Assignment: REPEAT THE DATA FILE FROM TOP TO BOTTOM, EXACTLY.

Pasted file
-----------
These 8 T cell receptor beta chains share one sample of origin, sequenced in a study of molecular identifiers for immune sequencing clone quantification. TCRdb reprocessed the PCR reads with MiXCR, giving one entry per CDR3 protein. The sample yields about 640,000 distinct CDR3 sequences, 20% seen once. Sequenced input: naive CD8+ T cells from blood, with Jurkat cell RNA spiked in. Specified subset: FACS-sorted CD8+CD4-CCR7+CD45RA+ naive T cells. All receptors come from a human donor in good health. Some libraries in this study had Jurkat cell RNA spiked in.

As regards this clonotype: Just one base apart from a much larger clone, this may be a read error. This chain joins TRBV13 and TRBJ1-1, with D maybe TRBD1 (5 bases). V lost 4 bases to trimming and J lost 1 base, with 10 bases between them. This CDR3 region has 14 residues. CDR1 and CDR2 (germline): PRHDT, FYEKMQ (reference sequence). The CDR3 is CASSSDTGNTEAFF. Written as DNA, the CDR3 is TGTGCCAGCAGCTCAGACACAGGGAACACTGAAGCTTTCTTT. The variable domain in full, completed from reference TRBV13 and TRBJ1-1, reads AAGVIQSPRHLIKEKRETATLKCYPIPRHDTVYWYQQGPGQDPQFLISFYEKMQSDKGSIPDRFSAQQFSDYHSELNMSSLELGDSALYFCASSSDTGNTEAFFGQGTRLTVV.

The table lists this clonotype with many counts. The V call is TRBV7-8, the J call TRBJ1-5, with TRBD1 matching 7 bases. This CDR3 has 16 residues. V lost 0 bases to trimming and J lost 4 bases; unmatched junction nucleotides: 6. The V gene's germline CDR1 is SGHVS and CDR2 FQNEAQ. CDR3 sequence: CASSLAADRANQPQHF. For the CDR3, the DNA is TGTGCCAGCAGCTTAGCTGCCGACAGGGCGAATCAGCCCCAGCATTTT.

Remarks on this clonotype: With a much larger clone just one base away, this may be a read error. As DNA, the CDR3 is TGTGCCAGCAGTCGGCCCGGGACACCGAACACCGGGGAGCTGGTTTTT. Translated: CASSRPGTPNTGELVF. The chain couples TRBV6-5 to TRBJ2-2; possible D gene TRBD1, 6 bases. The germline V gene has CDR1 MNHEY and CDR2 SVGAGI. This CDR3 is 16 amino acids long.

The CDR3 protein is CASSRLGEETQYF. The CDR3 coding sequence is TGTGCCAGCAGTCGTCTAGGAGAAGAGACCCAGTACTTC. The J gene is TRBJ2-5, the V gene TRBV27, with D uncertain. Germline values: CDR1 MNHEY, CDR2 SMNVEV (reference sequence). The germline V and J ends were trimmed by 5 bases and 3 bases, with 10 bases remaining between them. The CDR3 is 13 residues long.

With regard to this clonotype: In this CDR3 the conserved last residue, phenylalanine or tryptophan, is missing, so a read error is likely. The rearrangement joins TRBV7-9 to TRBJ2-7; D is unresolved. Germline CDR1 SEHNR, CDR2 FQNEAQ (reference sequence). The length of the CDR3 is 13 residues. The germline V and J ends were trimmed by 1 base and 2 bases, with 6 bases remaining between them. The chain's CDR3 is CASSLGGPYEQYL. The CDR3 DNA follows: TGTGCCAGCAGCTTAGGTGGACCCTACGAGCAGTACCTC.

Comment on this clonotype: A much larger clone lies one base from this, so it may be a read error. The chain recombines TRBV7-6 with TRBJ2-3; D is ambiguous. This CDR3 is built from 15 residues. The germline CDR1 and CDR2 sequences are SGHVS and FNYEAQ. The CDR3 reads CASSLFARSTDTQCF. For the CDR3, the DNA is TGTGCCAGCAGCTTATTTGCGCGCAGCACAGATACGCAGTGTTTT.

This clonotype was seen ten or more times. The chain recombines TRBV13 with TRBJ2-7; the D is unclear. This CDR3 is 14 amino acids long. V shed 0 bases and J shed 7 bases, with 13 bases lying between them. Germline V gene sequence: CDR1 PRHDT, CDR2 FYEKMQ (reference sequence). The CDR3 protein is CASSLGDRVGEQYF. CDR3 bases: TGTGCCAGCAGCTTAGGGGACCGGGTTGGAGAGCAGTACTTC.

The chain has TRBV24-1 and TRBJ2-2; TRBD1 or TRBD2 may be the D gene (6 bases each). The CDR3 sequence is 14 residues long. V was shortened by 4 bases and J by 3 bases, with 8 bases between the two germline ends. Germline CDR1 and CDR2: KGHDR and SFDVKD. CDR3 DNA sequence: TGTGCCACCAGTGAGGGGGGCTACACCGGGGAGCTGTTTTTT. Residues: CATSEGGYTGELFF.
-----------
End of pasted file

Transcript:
These 8 T cell receptor beta chains share one sample of origin, sequenced in a study of molecular identifiers for immune sequencing clone quantification. TCRdb reprocessed the PCR reads with MiXCR, giving one entry per CDR3 protein. The sample yields about 640,000 distinct CDR3 sequences, 20% seen once. Sequenced input: naive CD8+ T cells from blood, with Jurkat cell RNA spiked in. Specified subset: FACS-sorted CD8+CD4-CCR7+CD45RA+ naive T cells. All receptors come from a human donor in good health. Some libraries in this study had Jurkat cell RNA spiked in.

As regards this clonotype: Just one base apart from a much larger clone, this may be a read error. This chain joins TRBV13 and TRBJ1-1, with D maybe TRBD1 (5 bases). V lost 4 bases to trimming and J lost 1 base, with 10 bases between them. This CDR3 region has 14 residues. CDR1 and CDR2 (germline): PRHDT, FYEKMQ (reference sequence). The CDR3 is CASSSDTGNTEAFF. Written as DNA, the CDR3 is TGTGCCAGCAGCTCAGACACAGGGAACACTGAAGCTTTCTTT. The variable domain in full, completed from reference TRBV13 and TRBJ1-1, reads AAGVIQSPRHLIKEKRETATLKCYPIPRHDTVYWYQQGPGQDPQFLISFYEKMQSDKGSIPDRFSAQQFSDYHSELNMSSLELGDSALYFCASSSDTGNTEAFFGQGTRLTVV.

The table lists this clonotype with many counts. The V call is TRBV7-8, the J call TRBJ1-5, with TRBD1 matching 7 bases. This CDR3 has 16 residues. V lost 0 bases to trimming and J lost 4 bases; unmatched junction nucleotides: 6. The V gene's germline CDR1 is SGHVS and CDR2 FQNEAQ. CDR3 sequence: CASSLAADRANQPQHF. For the CDR3, the DNA is TGTGCCAGCAGCTTAGCTGCCGACAGGGCGAATCAGCCCCAGCATTTT.

Remarks on this clonotype: With a much larger clone just one base away, this may be a read error. As DNA, the CDR3 is TGTGCCAGCAGTCGGCCCGGGACACCGAACACCGGGGAGCTGGTTTTT. Translated: CASSRPGTPNTGELVF. The chain couples TRBV6-5 to TRBJ2-2; possible D gene TRBD1, 6 bases. The germline V gene has CDR1 MNHEY and CDR2 SVGAGI. This CDR3 is 16 amino acids long.

The CDR3 protein is CASSRLGEETQYF. The CDR3 coding sequence is TGTGCCAGCAGTCGTCTAGGAGAAGAGACCCAGTACTTC. The J gene is TRBJ2-5, the V gene TRBV27, with D uncertain. Germline values: CDR1 MNHEY, CDR2 SMNVEV (reference sequence). The germline V and J ends were trimmed by 5 bases and 3 bases, with 10 bases remaining between them. The CDR3 is 13 residues long.

With regard to this clonotype: In this CDR3 the conserved last residue, phenylalanine or tryptophan, is missing, so a read error is likely. The rearrangement joins TRBV7-9 to TRBJ2-7; D is unresolved. Germline CDR1 SEHNR, CDR2 FQNEAQ (reference sequence). The length of the CDR3 is 13 residues. The germline V and J ends were trimmed by 1 base and 2 bases, with 6 bases remaining between them. The chain's CDR3 is CASSLGGPYEQYL. The CDR3 DNA follows: TGTGCCAGCAGCTTAGGTGGACCCTACGAGCAGTACCTC.

Comment on this clonotype: A much larger clone lies one base from this, so it may be a read error. The chain recombines TRBV7-6 with TRBJ2-3; D is ambiguous. This CDR3 is built from 15 residues. The germline CDR1 and CDR2 sequences are SGHVS and FNYEAQ. The CDR3 reads CASSLFARSTDTQCF. For the CDR3, the DNA is TGTGCCAGCAGCTTATTTGCGCGCAGCACAGATACGCAGTGTTTT.

This clonotype was seen ten or more times. The chain recombines TRBV13 with TRBJ2-7; the D is unclear. This CDR3 is 14 amino acids long. V shed 0 bases and J shed 7 bases, with 13 bases lying between them. Germline V gene sequence: CDR1 PRHDT, CDR2 FYEKMQ (reference sequence). The CDR3 protein is CASSLGDRVGEQYF. CDR3 bases: TGTGCCAGCAGCTTAGGGGACCGGGTTGGAGAGCAGTACTTC.

The chain has TRBV24-1 and TRBJ2-2; TRBD1 or TRBD2 may be the D gene (6 bases each). The CDR3 sequence is 14 residues long. V was shortened by 4 bases and J by 3 bases, with 8 bases between the two germline ends. Germline CDR1 and CDR2: KGHDR and SFDVKD. CDR3 DNA sequence: TGTGCCACCAGTGAGGGGGGCTACACCGGGGAGCTGTTTTTT. Residues: CATSEGGYTGELFF.